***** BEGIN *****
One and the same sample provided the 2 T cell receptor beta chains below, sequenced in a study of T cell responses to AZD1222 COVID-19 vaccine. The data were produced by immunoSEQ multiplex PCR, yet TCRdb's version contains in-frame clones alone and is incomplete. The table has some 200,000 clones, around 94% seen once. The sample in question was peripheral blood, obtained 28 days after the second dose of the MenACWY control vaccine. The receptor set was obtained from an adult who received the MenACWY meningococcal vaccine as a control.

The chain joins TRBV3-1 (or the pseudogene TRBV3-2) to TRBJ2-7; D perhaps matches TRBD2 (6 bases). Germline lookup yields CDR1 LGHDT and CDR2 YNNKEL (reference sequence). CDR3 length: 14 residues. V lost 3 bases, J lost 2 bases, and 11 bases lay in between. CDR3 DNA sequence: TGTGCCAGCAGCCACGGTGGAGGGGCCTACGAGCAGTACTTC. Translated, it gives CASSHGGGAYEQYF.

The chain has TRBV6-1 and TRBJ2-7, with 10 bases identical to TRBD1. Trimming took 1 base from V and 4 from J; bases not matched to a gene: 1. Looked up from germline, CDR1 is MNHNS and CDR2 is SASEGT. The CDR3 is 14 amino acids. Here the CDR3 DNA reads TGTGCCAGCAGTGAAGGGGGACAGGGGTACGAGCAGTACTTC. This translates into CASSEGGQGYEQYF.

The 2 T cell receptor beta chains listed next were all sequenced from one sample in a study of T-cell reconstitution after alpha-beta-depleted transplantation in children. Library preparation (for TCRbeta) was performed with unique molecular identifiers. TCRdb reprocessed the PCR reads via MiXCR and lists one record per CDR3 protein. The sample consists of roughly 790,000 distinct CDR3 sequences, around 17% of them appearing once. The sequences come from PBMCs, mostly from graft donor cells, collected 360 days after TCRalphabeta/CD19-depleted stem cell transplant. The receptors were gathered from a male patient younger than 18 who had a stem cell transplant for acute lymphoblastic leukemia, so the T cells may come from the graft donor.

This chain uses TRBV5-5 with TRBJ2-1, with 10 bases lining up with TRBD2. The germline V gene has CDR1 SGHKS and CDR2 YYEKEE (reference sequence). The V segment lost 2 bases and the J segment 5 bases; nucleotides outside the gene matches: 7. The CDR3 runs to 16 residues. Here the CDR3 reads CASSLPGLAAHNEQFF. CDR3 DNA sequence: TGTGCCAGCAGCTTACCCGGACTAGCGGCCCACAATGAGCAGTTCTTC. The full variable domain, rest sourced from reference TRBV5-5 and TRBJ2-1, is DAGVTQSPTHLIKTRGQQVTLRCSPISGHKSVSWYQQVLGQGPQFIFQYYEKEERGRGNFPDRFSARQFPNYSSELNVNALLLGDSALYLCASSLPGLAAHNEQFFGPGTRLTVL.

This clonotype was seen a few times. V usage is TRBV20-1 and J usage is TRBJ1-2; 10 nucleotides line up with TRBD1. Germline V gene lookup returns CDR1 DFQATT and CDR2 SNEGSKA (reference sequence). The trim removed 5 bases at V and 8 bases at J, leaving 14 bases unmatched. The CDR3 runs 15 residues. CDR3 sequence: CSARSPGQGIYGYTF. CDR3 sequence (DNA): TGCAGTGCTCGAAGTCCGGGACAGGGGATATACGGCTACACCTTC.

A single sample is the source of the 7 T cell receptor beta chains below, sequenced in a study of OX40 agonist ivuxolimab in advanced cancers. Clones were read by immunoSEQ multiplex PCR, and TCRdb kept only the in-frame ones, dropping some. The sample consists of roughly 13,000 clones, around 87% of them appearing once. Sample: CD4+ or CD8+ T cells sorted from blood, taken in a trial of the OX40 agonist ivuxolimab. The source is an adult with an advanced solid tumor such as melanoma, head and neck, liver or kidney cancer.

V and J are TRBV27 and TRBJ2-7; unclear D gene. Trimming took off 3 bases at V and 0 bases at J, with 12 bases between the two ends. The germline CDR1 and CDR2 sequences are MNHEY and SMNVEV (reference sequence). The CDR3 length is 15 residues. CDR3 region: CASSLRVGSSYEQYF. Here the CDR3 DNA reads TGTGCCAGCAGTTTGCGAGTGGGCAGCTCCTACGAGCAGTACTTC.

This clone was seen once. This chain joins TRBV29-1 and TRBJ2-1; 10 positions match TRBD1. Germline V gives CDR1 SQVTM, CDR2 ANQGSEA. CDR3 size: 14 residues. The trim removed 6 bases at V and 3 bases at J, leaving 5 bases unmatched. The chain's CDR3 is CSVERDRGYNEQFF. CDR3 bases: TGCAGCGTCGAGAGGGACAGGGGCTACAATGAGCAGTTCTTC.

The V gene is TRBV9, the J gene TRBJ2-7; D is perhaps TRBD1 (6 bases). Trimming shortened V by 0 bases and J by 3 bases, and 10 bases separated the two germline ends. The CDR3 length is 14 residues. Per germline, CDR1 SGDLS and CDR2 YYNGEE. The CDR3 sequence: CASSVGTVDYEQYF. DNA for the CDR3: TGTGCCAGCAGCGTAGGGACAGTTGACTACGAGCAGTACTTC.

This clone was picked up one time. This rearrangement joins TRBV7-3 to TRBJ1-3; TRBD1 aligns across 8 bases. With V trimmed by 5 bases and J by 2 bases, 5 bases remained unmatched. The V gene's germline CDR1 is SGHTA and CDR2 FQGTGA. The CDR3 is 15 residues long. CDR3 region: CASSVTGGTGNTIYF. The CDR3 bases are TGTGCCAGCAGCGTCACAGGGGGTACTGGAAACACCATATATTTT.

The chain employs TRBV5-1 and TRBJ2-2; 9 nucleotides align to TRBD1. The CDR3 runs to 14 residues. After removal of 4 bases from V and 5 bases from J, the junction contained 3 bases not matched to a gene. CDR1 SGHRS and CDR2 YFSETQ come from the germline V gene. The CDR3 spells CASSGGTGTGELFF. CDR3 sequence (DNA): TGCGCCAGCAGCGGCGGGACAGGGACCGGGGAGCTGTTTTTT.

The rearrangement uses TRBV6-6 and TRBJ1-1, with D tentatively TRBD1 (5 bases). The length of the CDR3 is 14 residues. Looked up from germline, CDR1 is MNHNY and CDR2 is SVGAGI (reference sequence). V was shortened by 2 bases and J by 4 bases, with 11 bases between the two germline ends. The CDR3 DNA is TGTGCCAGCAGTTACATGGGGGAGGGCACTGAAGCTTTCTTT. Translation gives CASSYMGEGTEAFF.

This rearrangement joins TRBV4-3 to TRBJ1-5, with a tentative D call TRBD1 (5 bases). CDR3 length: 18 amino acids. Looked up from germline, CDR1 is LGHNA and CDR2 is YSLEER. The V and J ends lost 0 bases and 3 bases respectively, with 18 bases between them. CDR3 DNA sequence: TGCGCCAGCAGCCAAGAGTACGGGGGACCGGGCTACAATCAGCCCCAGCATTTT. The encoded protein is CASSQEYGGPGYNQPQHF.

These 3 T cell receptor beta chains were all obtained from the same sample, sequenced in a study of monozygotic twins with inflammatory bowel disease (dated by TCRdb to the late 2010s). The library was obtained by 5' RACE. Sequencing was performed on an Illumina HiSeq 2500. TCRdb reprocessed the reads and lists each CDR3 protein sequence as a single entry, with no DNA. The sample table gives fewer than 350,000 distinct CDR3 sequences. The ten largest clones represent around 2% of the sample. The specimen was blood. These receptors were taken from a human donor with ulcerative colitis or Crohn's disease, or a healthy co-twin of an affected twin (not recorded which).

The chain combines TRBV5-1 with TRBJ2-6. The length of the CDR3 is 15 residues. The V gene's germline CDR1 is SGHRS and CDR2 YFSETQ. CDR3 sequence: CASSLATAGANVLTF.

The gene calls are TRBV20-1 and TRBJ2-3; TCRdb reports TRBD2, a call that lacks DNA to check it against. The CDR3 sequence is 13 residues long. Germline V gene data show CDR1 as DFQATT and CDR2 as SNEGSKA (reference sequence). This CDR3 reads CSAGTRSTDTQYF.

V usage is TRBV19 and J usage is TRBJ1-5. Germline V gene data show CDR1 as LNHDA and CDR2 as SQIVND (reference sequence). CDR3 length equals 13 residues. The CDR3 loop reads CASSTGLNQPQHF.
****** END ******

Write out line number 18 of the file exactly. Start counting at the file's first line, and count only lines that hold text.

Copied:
V usage is TRBV19 and J usage is TRBJ1-5. Germline V gene data show CDR1 as LNHDA and CDR2 as SQIVND (reference sequence). CDR3 length equals 13 residues. The CDR3 loop reads CASSTGLNQPQHF.